By the three month mark I wanted to kill people. When I went in for my “are your anxiety meds still working for you” check up, my GP asked me if I were having suicidal ideation. I said, “Homicidal maybe, but not suicidal.” She laughed. I, once again, was only half-joking.

So I went off the pill. Again.

My monthly cycle ramped up until I was beginning to feel I had a deadly tsunami inside me. There would be days when I feared to leave my house for fear I would repeat that embarrassing day in junior high when I had an “accident.” (As a side note, can we stop calling them accidents? Makes me feel like a toddler who’s potty training. Seriously. This is the miracle of life. It ain’t an accident.)

Faced with the choice of blanching my innards or being poked with a plastic T, I caved to the Mirena. At least 3 women I knew loved theirs. (I’m hoping they’ll chime in with their success stories below.) The first month was. . . Interesting. I had spotting, but no cramping. I think that’s the last month I had the debilitating pinched nerve down the back of the leg.

Month 2: More spotting.

Month 3: More spotting.

Month 4: The spotting gets better—yay! But the moods….am I detecting a hint of the homicidal?

Month 5: The spotting gets worse—more unpredictable. I still haven’t been able to figure out a schedule, and my cycle usually runs like clockwork if left to its own devices.

Month 6: weird things, man. Things I’d never seen, and let’s keep in mind I’ve given birth twice. My OB-GYN humors me and does an ultra-sound to prove that everything is where it should be.

Month 7: I expect things to get better since that’s what the literature promised. The literature promised that things would even out around month 6. They promised!

Month 8: I’m on day 14 of a light period/spotapalooza. I want to club baby seals. By next month I will be the Wicked Witch of the West.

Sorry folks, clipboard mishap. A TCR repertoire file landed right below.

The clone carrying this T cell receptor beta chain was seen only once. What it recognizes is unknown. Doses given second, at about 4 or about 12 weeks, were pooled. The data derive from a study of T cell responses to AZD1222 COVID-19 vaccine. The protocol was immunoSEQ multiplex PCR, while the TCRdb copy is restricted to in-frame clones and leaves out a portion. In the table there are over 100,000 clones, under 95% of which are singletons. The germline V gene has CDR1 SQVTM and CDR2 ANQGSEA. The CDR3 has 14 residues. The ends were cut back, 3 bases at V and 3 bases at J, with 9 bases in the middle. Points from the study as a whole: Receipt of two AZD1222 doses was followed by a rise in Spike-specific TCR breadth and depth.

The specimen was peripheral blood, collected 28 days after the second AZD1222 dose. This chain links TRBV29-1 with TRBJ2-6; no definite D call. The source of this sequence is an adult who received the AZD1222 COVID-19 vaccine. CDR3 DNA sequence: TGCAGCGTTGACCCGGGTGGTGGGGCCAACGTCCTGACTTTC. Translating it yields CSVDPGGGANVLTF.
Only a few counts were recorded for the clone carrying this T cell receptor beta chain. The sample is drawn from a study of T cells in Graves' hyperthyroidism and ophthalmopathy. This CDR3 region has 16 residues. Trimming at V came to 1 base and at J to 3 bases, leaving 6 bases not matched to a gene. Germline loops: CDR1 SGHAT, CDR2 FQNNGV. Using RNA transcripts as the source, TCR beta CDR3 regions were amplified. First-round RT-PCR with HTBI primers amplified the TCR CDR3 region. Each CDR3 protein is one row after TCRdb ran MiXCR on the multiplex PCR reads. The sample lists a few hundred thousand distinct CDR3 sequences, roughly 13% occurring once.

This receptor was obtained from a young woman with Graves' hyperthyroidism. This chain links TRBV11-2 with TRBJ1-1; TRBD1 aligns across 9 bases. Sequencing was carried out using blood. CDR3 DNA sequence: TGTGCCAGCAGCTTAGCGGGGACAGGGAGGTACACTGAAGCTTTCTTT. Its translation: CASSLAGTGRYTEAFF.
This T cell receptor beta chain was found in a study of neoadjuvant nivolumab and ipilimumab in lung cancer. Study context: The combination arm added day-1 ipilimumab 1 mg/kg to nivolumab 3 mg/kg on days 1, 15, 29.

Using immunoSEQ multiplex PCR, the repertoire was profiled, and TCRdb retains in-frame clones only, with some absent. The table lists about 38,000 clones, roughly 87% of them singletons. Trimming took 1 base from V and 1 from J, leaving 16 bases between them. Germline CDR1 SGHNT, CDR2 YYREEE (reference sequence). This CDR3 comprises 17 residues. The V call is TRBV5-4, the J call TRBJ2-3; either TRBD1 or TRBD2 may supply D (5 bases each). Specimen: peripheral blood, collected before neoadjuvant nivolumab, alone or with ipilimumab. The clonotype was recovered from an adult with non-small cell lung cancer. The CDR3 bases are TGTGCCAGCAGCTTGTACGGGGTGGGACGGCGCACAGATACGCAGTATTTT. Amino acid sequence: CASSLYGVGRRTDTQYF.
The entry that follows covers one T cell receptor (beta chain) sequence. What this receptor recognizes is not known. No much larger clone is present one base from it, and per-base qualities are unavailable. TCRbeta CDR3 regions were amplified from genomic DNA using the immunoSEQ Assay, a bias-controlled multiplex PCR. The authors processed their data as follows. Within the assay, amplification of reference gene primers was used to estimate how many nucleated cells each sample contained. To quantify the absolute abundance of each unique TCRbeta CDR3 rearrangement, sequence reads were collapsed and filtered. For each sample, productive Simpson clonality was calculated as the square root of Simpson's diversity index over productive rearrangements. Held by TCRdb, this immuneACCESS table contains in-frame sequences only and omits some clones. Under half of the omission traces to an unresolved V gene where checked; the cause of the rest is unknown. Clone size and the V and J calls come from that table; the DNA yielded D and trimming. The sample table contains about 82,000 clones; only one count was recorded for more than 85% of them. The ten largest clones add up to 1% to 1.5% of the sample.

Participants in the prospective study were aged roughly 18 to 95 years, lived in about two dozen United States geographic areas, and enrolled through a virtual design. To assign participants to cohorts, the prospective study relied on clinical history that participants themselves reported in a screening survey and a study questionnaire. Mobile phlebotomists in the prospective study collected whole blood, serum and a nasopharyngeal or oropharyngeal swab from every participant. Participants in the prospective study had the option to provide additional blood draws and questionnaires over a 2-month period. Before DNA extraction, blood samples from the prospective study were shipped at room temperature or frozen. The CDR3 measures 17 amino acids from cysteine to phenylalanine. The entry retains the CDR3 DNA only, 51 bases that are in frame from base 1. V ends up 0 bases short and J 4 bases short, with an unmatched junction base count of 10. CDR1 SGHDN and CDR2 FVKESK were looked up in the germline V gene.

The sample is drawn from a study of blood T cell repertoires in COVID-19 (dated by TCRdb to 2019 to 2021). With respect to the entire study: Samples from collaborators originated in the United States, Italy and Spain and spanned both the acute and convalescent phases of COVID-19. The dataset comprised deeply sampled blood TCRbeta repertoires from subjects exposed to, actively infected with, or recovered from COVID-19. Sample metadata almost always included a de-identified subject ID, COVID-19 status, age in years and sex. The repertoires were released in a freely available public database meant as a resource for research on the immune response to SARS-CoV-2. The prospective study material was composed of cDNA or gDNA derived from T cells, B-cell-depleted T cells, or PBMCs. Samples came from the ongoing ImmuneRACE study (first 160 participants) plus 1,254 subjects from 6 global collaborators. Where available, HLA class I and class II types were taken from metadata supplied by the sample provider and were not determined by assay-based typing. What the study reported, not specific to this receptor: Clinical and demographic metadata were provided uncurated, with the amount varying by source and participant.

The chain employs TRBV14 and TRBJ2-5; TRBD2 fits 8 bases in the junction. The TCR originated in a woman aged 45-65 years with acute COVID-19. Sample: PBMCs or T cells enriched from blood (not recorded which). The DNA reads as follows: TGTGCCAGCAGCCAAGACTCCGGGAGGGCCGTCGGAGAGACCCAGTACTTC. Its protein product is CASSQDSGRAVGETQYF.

So here are the top things I would tell you about my Mirena experience.

1. You will lose some hair. The OB-GYN looked at me and said, “I haven’t heard that one.” Obviously, he hasn’t been reading the Interwebs because it’s there. I only freaked a little. Okay, I freaked a lot over just a few missing strands. Essentially it was like when you lose hair after having a baby and has since leveled off.

2. Inserting the Mirena will hurt like a sonuvabitch. At least it did with me. It was a sharp pinch, but it would be worth the hassle if the thing worked. I merely feel compelled to tell you it was not pleasant.

3. No panties are safe. Just put up your pretty panties. You’re going to be living in the granny panties you save for those special days. You’ll never know when or where Aunt Flo will show up. Periods on Mirena are like ninjas: popping up when you are without supplies then dashing away and leaving you off balance as to which particular feminine plumbing product you really need.

4. The hormones are there. If the birth control pill makes you so pissy that Oscar the Grouch starts to look like a better companion, then the stuff in the Mirena will eventually catch up to you. It took me about five months, but I’m squarely in Ranty-McRanterson-Let’s-Go-Punch-Puppies territory.

5. Getting rid of it will be a pain. So that’s where I am. I want to pull the plug on mine, but that will mean a fifth trip to the gyno in less than 12 months. Look. Once a year is enough. I’m currently trying to wait it out for another 4 months for 2 reasons: 1) I could get my pap smear and be OB-GYN free for another year and 2) like the ever-optimistic sap that I am, I hope for my periods to go away. Read the fine print on the Interwebs, though: only 1 in 5 women see their periods go away after the first year. What awesome marketing to promise women the possibility of getting rid of her periods! I think it’s all lies. I think the boys at Bayer all have their pants on fire. And yet I still hope. That’s how much I don’t want to return to the days of the elephant tampons.

 

That’s where I stand with the Mirena. I spend about half the month spotting and the other half living in fear that I will start. And things seem to be getting heavier instead of lighter.